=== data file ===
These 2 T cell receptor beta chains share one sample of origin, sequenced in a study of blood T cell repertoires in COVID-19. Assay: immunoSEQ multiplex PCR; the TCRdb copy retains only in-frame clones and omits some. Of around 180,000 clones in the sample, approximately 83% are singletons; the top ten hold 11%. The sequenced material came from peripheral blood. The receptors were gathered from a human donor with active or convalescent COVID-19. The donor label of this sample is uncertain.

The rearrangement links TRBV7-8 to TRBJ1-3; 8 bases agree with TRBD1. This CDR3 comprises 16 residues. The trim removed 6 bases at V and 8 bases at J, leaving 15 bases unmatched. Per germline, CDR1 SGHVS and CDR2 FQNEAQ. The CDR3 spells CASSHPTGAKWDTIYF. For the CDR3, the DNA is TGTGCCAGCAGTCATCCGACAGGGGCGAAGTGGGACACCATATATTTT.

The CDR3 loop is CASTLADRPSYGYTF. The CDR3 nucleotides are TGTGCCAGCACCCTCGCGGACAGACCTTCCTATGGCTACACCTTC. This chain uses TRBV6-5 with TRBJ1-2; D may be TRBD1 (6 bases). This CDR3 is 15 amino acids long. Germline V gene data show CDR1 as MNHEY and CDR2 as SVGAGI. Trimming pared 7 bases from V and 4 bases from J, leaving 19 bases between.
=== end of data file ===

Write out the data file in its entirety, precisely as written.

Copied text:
These 2 T cell receptor beta chains share one sample of origin, sequenced in a study of blood T cell repertoires in COVID-19. Assay: immunoSEQ multiplex PCR; the TCRdb copy retains only in-frame clones and omits some. Of around 180,000 clones in the sample, approximately 83% are singletons; the top ten hold 11%. The sequenced material came from peripheral blood. The receptors were gathered from a human donor with active or convalescent COVID-19. The donor label of this sample is uncertain.

The rearrangement links TRBV7-8 to TRBJ1-3; 8 bases agree with TRBD1. This CDR3 comprises 16 residues. The trim removed 6 bases at V and 8 bases at J, leaving 15 bases unmatched. Per germline, CDR1 SGHVS and CDR2 FQNEAQ. The CDR3 spells CASSHPTGAKWDTIYF. For the CDR3, the DNA is TGTGCCAGCAGTCATCCGACAGGGGCGAAGTGGGACACCATATATTTT.

The CDR3 loop is CASTLADRPSYGYTF. The CDR3 nucleotides are TGTGCCAGCACCCTCGCGGACAGACCTTCCTATGGCTACACCTTC. This chain uses TRBV6-5 with TRBJ1-2; D may be TRBD1 (6 bases). This CDR3 is 15 amino acids long. Germline V gene data show CDR1 as MNHEY and CDR2 as SVGAGI. Trimming pared 7 bases from V and 4 bases from J, leaving 19 bases between.